The OFLC and other such Torch n’ Pitchfork wavery


It has recently come to my attention, and the attention of Australia’s gamers that OFLC has imposed “refusal of classification” (a loosely veiled ban) upon Left 4 Dead 2, the highly anticipated sequel of the 2008 zombie shootemup. Now we’ve all been over this situation before, the country doesn’t believe that adults are old enough to cross the road, and one conservative South Australian Attorney General rules with an iron fist from his impervious ivory tower on this particular front, but the issue of morality surrounding this isn’t really want I want to discuss since we all know how much that dead horse has been beaten. What I think should really be addressed is the up rise in piracy and underserved label of petty criminal that would be slapped on these people who are only participating in content designed for their age.

One thing is for certain in this situation, Left 4 Dead was immensely popular and people will get their hands on the sequel, whether this involves importing the game or piracy; and to be forced into this situation is morally wrong since the majority of these people would be more than happy to purchase the game in a store or over a digital distribution program like Steam. Two things arise out of this debacle, decent people are being driven to piracy, and the result of this piracy not only labels them as thieves, but as criminal offenders against a classification which is ludicrous since the target audience is old enough to view a movie with an R18+ rating but has been denied access to a different style of media.

The whole reason why a rating of R18+ was designated to film was to protect younger audiences from inappropriate content that the board of classification believes is of a too high impact nature. By banning a game, you are essentially welcoming its free distribution since there are no longer the restrictions of having to go to a storefront and provide identification of age, meaning that someone half the age of the legal purchaser may acquire the game for themselves then subsequently expose themselves to content that may unsettle them without any prior restrictions or warnings.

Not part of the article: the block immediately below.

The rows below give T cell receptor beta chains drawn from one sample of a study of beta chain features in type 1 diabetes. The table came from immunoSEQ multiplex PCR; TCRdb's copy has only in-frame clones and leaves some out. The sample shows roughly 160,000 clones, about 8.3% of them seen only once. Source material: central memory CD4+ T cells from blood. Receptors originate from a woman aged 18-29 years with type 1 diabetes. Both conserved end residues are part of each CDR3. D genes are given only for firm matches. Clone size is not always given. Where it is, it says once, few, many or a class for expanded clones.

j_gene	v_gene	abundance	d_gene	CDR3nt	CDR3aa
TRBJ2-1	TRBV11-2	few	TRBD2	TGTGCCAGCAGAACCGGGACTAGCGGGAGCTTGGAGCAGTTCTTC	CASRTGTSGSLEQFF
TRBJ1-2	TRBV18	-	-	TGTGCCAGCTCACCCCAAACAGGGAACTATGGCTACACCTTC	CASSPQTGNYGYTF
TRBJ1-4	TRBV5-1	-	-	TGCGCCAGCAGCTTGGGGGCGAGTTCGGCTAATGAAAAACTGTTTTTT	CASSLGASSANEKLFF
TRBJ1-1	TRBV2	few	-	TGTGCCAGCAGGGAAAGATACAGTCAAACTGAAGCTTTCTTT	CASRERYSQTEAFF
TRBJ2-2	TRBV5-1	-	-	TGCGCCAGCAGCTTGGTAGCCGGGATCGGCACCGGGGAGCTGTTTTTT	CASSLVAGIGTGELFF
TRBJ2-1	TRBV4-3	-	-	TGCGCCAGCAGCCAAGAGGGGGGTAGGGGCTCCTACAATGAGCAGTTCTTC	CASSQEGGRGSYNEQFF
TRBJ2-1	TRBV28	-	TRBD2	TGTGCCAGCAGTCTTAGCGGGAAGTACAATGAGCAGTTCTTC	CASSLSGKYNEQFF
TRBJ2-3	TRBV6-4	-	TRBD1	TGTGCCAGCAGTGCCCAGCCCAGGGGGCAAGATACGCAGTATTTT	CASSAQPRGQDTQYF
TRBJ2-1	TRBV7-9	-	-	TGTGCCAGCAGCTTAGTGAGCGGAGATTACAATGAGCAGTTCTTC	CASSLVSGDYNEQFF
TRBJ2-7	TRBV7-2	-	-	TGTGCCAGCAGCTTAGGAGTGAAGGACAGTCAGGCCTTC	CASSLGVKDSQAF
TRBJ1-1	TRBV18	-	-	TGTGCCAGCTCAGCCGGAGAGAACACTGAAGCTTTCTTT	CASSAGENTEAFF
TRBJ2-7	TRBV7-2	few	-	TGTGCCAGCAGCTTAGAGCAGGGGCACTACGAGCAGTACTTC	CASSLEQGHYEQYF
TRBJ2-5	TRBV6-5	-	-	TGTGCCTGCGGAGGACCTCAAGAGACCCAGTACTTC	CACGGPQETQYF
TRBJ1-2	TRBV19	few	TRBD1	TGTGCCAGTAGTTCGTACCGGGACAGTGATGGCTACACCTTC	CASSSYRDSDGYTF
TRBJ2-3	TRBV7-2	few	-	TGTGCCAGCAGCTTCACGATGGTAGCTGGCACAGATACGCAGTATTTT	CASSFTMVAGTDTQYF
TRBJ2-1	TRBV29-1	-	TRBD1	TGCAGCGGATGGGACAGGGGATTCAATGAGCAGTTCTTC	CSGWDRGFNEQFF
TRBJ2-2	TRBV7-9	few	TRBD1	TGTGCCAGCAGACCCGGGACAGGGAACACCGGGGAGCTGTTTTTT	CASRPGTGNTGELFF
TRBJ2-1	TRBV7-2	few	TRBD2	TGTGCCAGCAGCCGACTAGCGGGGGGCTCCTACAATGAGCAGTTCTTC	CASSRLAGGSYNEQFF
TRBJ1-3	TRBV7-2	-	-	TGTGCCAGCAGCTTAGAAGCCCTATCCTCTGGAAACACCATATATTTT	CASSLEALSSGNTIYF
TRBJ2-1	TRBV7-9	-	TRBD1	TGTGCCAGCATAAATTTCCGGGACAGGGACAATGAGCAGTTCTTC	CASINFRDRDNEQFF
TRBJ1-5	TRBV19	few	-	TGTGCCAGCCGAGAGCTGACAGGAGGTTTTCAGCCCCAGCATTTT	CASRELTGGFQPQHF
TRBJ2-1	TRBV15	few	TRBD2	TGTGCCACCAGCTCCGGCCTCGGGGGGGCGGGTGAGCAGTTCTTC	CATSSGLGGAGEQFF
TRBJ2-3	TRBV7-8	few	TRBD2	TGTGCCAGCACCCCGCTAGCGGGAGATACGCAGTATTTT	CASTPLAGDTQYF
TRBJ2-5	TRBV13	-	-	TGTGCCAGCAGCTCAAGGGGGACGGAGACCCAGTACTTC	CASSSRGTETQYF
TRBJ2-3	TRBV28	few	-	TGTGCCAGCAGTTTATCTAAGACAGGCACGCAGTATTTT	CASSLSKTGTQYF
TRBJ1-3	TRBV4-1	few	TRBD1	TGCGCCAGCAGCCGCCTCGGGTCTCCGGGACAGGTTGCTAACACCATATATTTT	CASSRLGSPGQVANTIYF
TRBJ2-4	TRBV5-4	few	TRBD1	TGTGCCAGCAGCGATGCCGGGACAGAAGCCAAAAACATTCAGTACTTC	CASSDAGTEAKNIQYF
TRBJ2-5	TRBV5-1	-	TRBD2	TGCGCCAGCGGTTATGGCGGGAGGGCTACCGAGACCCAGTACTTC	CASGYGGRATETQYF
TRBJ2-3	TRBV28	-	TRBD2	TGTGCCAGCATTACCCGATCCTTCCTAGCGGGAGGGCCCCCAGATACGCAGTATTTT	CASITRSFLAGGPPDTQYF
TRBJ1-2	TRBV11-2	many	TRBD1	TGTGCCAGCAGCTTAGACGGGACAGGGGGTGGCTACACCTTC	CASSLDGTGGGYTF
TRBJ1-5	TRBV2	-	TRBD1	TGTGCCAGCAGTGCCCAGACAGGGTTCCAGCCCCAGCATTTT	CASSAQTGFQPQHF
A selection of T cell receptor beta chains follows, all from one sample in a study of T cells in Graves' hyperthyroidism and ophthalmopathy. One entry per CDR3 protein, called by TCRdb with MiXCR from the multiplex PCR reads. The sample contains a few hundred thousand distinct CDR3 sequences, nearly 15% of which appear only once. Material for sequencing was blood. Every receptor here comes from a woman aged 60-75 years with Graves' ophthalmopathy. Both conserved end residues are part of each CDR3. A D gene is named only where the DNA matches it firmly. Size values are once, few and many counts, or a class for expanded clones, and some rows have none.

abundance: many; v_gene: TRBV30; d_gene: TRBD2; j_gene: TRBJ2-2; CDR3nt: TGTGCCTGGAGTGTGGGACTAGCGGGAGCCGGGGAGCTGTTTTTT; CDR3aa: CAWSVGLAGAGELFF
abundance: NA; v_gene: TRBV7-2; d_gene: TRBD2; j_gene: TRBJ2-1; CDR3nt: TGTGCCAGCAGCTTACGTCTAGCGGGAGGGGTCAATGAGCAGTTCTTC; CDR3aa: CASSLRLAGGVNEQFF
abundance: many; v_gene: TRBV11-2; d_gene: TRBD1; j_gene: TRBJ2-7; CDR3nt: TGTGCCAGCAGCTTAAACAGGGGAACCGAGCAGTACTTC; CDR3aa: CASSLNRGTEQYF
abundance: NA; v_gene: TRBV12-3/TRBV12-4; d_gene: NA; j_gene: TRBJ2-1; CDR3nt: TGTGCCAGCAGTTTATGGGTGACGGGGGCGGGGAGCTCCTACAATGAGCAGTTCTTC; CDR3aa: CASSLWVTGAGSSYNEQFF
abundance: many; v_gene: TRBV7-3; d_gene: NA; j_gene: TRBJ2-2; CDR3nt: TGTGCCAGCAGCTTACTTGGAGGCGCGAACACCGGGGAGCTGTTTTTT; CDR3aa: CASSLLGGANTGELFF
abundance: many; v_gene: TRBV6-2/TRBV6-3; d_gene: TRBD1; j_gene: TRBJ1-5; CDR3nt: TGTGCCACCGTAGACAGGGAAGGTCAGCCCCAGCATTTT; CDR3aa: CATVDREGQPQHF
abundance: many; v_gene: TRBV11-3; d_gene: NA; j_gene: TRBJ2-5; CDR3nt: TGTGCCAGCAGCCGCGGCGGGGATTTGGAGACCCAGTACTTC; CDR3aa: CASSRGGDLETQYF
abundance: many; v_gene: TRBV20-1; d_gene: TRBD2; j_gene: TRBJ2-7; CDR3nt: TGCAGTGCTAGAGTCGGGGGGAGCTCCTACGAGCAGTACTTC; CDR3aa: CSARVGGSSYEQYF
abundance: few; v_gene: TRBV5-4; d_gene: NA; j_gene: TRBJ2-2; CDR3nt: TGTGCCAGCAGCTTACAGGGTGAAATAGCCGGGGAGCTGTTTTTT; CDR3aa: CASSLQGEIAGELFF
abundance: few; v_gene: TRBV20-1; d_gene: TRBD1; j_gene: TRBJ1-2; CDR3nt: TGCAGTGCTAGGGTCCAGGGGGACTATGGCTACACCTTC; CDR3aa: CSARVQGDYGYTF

But I’m not here to preach that people under 18 aren’t “ready” for the content in these games, namely Left 4 Dead 2, I’m here to advocate the primary thoughts and issues of those passionately for an R18+ rating for games in Australia, and it is nothing less than a sensible decision. By imposing an R18+ rating, the country will significantly reduce piracy since individuals of a legal age to purchase the game can do so without feeling as if they need to go to the extremes of digital theft to play something that was originally intended for them, removing the stigma surrounding such morally objectionable acts as stealing and being unfairly labeled as an offender against the classification code. Secondly it would be protecting people who aren’t of an appropriate age, not taking this into consideration because “they could get their hands on it anyway” is ridiculous because MA15+ is in exactly the same position, and by imposing restrictions that could hopefully be evaluated by a parent or sensible guardian, these games would be kept away from people they could have a negative impact on.

Australian gamers aren’t immature or amoral, give them their liberty.

Miles Newton – The Machination, Creative Director


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